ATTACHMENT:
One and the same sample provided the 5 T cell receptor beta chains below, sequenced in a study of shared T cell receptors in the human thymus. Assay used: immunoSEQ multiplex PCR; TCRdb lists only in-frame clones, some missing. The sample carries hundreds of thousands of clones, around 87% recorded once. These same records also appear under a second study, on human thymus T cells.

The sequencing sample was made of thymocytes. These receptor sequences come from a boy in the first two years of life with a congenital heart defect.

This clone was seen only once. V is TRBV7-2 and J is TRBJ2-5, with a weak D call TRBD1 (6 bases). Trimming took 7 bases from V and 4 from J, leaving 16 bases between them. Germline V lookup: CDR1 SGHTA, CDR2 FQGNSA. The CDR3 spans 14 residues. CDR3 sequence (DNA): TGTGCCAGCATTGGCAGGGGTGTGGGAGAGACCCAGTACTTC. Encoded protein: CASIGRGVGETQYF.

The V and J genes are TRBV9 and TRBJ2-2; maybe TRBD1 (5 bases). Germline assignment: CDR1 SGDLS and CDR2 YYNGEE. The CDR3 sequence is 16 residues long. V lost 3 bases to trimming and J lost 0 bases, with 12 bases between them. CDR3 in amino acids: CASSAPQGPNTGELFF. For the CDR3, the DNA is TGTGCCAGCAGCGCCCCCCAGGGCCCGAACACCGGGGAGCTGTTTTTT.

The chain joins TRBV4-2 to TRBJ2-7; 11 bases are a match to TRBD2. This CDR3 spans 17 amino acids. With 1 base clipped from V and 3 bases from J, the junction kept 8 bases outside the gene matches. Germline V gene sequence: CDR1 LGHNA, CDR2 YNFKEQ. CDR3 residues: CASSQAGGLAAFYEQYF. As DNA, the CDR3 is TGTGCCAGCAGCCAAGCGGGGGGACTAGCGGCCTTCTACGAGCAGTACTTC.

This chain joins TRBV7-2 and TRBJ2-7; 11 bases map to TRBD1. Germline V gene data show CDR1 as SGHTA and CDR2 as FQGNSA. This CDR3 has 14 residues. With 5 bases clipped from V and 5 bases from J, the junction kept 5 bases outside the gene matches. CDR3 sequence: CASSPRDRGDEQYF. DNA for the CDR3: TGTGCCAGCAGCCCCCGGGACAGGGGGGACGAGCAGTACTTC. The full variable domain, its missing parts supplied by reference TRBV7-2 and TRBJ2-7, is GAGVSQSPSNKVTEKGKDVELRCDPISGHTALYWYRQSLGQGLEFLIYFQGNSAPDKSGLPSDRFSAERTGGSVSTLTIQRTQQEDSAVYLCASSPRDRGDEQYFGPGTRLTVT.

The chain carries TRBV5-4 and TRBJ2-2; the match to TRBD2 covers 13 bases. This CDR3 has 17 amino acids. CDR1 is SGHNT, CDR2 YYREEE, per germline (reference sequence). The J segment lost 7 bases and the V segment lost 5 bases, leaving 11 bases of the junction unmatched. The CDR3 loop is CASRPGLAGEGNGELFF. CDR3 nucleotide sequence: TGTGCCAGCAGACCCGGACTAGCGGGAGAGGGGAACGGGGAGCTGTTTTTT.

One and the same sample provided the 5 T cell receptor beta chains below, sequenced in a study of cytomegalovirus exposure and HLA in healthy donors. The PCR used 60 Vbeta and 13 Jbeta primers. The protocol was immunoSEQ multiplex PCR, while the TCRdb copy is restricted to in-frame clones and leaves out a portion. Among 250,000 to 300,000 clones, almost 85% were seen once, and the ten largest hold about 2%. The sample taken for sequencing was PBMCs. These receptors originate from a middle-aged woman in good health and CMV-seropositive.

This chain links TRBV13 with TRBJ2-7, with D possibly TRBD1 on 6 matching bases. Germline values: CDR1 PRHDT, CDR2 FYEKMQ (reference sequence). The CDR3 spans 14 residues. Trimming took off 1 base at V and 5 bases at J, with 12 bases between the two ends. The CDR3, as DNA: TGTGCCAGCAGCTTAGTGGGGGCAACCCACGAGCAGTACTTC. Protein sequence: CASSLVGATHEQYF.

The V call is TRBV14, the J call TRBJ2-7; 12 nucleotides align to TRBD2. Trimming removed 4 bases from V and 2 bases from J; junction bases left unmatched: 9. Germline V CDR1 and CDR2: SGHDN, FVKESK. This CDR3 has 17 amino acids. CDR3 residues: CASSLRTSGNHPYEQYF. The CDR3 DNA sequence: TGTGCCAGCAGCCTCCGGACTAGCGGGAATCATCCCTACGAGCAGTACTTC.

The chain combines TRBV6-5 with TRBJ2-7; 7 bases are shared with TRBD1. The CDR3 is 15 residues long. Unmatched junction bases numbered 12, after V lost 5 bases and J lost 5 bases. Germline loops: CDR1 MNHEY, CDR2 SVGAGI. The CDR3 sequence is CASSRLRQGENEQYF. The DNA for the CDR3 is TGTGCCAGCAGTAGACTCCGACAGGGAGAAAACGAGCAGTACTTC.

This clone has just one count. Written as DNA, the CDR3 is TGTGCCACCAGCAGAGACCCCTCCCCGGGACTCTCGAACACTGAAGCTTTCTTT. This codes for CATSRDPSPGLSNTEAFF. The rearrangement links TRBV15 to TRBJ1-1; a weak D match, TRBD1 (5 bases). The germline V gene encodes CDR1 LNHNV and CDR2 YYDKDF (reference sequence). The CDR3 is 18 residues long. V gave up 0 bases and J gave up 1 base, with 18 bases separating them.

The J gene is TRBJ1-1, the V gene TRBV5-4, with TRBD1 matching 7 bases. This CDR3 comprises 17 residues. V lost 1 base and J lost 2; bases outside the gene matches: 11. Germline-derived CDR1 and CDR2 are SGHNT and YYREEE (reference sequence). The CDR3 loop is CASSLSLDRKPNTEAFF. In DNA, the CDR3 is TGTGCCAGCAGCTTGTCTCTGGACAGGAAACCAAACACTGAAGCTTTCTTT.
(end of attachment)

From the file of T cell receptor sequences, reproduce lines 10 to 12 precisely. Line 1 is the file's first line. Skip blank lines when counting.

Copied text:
The V call is TRBV14, the J call TRBJ2-7; 12 nucleotides align to TRBD2. Trimming removed 4 bases from V and 2 bases from J; junction bases left unmatched: 9. Germline V CDR1 and CDR2: SGHDN, FVKESK. This CDR3 has 17 amino acids. CDR3 residues: CASSLRTSGNHPYEQYF. The CDR3 DNA sequence: TGTGCCAGCAGCCTCCGGACTAGCGGGAATCATCCCTACGAGCAGTACTTC.

The chain combines TRBV6-5 with TRBJ2-7; 7 bases are shared with TRBD1. The CDR3 is 15 residues long. Unmatched junction bases numbered 12, after V lost 5 bases and J lost 5 bases. Germline loops: CDR1 MNHEY, CDR2 SVGAGI. The CDR3 sequence is CASSRLRQGENEQYF. The DNA for the CDR3 is TGTGCCAGCAGTAGACTCCGACAGGGAGAAAACGAGCAGTACTTC.

This clone has just one count. Written as DNA, the CDR3 is TGTGCCACCAGCAGAGACCCCTCCCCGGGACTCTCGAACACTGAAGCTTTCTTT. This codes for CATSRDPSPGLSNTEAFF. The rearrangement links TRBV15 to TRBJ1-1; a weak D match, TRBD1 (5 bases). The germline V gene encodes CDR1 LNHNV and CDR2 YYDKDF (reference sequence). The CDR3 is 18 residues long. V gave up 0 bases and J gave up 1 base, with 18 bases separating them.